April 27, 2013
Perhaps you’ve heard or read the name Raheim Brown Jr. He’s the 20-year-old Black man who was beaten then shot and killed by Oakland School Police Department Sgt. Bhatt. What real justification can there be for officers – who were hired to secure a school dance on a school campus – to venture from their assigned duty posts and beat, shoot and kill innocent youth?
April 24, 2013
At the Bayview branch of the San Francisco Public Library a group of about 25 people, mostly African Americans, sat listening attentively to a San Francisco Unified School District human resources recruiter. The recruiter, Amy Chacon, was giving a presentation on what it’s like to work for SFUSD – and hoping to attract substitute teachers for SFUSD “hard to staff” school positions.
April 8, 2013
The parents of Florida teenager Trayvon Martin, who was shot and killed by neighborhood watchman George Zimmerman, have reached a settlement with the homeowners association (HOA) in their wrongful death case against the Sanford subdivision, Retreat at Twin Lakes, where he died, for a sum assumed to be more than $1 million.
April 1, 2013
Just in time for Easter Sunday, television news stations are reporting that the “Gang of Eight” has reached a deal on immigration reform. This Gang of Eight, of course, is comprised of Republican and Democratic senators. The idea is to be a bipartisan committee that works together to solve America’s immigration issues.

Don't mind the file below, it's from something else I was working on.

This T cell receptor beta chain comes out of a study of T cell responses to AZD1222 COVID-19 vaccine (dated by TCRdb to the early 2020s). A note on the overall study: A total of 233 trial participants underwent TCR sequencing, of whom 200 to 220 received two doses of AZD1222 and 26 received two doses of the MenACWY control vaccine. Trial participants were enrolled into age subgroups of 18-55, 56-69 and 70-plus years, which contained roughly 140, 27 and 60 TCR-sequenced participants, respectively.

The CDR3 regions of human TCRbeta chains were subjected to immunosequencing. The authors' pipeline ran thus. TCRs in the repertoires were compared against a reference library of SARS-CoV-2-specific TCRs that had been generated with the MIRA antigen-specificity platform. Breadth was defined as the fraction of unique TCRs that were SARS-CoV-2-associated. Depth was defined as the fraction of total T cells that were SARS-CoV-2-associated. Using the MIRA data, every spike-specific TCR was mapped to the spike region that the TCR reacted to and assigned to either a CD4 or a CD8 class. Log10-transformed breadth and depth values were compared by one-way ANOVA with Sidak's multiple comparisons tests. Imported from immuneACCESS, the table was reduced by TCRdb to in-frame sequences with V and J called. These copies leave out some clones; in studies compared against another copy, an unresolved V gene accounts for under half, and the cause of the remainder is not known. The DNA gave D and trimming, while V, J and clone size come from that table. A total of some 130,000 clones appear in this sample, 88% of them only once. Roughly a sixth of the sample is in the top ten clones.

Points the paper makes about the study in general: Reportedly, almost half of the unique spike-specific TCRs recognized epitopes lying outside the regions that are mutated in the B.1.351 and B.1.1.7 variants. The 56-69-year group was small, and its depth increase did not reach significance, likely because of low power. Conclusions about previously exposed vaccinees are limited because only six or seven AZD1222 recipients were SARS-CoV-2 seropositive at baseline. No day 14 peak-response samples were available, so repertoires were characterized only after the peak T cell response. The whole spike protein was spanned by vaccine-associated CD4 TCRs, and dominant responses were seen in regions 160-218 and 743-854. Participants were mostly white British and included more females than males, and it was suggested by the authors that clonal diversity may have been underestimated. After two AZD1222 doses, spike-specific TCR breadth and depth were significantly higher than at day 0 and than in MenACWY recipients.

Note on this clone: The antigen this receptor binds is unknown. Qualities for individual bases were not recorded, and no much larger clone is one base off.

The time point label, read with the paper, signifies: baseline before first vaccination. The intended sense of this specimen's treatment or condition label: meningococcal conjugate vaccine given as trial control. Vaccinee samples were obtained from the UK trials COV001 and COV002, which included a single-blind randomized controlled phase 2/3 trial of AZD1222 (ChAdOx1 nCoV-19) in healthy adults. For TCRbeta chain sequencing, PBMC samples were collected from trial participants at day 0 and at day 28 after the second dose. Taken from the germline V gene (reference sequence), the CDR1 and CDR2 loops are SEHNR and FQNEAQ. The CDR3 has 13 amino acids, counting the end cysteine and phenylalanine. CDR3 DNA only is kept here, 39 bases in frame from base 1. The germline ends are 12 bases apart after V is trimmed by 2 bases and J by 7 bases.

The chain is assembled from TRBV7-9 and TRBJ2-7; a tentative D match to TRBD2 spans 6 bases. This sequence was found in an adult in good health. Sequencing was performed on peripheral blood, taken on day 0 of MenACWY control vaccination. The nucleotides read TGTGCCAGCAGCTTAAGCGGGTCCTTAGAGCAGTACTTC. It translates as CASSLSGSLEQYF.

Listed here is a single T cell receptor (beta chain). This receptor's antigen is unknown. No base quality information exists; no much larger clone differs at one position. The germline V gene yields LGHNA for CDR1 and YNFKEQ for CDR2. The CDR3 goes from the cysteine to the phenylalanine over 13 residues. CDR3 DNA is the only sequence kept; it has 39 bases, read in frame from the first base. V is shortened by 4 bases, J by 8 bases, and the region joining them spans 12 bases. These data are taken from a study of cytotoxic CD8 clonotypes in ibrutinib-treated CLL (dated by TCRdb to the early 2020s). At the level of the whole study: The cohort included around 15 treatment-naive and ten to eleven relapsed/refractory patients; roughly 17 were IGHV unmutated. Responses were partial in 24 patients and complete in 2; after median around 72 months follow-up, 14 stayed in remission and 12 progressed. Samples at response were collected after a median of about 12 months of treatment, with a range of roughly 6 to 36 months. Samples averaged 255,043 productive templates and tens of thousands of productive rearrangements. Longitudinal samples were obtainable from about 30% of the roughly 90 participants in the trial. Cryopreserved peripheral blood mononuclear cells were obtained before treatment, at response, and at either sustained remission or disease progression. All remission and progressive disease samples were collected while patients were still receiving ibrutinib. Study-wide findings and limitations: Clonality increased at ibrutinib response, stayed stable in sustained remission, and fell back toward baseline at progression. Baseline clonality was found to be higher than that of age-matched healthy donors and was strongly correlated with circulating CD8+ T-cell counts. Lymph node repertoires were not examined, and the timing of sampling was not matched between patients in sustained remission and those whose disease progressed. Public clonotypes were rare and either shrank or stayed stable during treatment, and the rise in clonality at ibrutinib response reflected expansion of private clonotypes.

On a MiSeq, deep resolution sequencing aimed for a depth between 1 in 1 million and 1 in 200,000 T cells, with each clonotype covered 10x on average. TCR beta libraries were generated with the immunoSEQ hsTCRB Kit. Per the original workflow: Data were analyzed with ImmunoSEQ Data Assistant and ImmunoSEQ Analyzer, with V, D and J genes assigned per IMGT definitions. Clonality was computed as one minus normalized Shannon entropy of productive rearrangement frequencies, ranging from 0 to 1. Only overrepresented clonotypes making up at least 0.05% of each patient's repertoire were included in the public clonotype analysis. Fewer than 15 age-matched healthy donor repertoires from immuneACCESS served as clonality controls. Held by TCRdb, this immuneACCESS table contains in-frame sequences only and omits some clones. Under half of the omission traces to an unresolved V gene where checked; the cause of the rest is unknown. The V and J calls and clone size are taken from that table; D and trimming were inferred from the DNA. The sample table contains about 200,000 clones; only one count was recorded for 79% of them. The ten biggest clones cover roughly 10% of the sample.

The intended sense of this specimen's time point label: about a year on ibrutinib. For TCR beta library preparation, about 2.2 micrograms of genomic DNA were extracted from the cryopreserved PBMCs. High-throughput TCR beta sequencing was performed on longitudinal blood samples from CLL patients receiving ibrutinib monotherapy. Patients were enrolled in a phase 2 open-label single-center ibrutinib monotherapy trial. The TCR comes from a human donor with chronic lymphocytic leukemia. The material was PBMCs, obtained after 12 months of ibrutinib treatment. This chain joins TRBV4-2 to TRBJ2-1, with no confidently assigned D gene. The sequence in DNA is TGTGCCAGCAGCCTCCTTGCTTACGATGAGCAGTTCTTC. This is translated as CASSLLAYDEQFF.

March 29, 2013
The Bayview District Lowe’s is in the spotlight, but not for its stellar deals or quality customer service. Six plaintiffs have filed suit against the big-box hardware store, claiming racial and gender discrimination, prejudice, differential treatment and unlawful termination. Among the complaints, plaintiffs say that the Bayview Lowe’s store repeatedly under-trained, fired and under-paid workers of color.
March 16, 2013
Join East Palo Alto youth for the premiere of their three short documentaries: ‘Homegrown: Cultivating Dreams Through Action’ on Monday, March 18, 6:30-8:30 p.m., at East Palo Alto City Hall, 2415 University Ave. The films are about the history of urban farming in East Palo Alto, the Weeks Neighborhood vision and the activism that led to the closing of Romic, a hazardous waste facility formerly located in the city.
March 1, 2013
For many in the African American community, especially those who are between poverty and middle class, autism is unfamiliar. We aren’t quite sure what kind of delay that means in our children. Does it mean they are dumb? Does it mean they won’t talk ever in life? Will they be sitting in the corner for decades, fascinated by the shiny object on the ceiling? Will they have friends of their own? Will they be independent?